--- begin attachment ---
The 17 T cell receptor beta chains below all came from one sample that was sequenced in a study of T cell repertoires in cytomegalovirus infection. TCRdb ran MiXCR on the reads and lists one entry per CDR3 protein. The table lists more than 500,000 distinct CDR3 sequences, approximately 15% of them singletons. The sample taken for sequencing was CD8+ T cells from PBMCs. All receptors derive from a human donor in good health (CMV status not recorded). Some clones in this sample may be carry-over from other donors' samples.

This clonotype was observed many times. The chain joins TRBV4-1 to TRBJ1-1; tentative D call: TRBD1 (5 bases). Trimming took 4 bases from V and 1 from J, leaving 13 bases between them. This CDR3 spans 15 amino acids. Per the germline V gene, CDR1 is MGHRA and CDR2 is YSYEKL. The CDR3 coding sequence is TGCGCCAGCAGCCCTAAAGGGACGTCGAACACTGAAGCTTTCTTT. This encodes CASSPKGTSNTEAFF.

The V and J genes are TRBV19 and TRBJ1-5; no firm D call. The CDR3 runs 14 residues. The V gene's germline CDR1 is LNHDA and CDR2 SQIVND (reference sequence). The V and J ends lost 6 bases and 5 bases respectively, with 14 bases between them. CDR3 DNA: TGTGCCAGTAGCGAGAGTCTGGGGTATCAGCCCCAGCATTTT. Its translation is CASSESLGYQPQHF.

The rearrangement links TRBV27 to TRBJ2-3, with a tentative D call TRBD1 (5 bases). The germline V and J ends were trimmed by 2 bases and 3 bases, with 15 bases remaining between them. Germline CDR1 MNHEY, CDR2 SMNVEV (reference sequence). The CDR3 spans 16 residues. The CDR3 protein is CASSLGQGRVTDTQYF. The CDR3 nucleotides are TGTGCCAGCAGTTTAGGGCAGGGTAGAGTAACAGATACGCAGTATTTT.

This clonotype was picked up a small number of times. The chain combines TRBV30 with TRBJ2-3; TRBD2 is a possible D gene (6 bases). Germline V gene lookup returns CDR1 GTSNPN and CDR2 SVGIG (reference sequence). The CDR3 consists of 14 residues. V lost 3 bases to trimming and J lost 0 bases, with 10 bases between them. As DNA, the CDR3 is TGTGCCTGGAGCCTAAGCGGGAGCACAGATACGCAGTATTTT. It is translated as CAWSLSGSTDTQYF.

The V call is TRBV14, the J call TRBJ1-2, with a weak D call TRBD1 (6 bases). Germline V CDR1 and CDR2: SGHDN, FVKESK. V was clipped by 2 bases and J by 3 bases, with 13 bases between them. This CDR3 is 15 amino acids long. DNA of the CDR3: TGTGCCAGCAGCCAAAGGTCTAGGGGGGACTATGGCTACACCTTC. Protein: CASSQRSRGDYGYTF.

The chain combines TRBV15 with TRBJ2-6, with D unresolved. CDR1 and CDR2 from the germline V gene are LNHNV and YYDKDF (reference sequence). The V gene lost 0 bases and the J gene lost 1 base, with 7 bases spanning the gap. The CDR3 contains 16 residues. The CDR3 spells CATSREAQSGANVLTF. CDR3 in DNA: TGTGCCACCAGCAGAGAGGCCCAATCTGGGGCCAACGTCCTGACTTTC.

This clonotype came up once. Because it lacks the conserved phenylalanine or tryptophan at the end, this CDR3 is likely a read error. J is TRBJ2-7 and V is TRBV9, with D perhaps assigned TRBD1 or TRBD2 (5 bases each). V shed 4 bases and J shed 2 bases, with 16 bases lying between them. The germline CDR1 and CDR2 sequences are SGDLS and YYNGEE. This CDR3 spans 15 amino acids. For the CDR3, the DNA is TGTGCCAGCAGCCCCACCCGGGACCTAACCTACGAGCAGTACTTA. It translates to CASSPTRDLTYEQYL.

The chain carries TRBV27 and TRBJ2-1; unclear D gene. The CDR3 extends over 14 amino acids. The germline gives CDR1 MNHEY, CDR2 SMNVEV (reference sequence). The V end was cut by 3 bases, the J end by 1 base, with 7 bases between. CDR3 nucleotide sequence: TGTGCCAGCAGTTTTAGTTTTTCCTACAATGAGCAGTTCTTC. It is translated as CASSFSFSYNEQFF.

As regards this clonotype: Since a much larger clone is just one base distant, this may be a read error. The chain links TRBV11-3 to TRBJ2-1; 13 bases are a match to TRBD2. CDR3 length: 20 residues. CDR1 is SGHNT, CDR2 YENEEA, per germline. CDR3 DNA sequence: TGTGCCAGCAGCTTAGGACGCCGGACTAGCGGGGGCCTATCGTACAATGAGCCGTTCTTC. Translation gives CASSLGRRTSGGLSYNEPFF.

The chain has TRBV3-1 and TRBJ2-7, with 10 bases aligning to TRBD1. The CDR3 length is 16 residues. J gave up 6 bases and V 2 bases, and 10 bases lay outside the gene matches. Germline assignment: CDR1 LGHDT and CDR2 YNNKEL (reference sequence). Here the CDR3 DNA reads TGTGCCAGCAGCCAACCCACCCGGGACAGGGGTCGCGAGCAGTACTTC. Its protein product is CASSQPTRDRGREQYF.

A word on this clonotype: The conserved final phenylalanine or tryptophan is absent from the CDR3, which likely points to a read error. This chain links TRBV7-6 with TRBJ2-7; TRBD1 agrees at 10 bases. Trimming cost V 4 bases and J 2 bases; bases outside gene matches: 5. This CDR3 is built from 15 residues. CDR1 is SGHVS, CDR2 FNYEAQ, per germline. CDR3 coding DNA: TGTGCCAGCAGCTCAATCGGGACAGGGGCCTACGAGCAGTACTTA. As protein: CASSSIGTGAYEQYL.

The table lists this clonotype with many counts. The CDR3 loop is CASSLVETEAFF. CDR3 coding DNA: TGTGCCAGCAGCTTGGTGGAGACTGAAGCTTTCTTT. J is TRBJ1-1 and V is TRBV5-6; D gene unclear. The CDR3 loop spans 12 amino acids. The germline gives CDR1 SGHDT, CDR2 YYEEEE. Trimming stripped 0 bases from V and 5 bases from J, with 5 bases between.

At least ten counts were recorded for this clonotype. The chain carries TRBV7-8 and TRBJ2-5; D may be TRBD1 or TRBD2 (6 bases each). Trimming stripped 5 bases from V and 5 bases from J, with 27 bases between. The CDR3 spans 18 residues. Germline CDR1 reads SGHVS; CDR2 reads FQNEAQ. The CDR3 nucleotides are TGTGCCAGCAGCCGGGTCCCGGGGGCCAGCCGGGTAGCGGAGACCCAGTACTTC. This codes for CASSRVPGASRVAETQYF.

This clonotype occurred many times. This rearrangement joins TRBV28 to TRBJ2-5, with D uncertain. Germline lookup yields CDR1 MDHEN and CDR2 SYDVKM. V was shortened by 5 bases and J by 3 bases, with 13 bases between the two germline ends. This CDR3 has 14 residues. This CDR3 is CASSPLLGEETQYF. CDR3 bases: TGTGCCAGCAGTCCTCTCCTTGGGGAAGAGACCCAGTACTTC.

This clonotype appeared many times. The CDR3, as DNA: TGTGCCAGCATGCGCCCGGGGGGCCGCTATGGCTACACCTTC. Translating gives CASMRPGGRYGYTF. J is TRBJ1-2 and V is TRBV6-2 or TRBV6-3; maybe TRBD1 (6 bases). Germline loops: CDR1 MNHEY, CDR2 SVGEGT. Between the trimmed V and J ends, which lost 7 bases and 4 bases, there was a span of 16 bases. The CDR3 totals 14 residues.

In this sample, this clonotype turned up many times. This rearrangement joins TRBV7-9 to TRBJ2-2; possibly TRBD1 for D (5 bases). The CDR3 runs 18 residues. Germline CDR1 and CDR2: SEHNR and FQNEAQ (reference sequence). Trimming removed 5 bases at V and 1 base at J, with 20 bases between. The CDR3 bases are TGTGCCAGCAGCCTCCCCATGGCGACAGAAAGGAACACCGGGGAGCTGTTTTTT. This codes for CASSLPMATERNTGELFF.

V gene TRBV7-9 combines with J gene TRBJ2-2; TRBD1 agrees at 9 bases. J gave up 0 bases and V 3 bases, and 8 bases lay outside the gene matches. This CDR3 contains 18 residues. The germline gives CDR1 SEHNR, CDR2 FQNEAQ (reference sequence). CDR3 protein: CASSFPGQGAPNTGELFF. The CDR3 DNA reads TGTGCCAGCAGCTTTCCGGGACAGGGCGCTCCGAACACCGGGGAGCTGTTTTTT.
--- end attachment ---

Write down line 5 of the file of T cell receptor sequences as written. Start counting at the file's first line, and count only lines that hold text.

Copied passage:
This clonotype was picked up a small number of times. The chain combines TRBV30 with TRBJ2-3; TRBD2 is a possible D gene (6 bases). Germline V gene lookup returns CDR1 GTSNPN and CDR2 SVGIG (reference sequence). The CDR3 consists of 14 residues. V lost 3 bases to trimming and J lost 0 bases, with 10 bases between them. As DNA, the CDR3 is TGTGCCTGGAGCCTAAGCGGGAGCACAGATACGCAGTATTTT. It is translated as CAWSLSGSTDTQYF.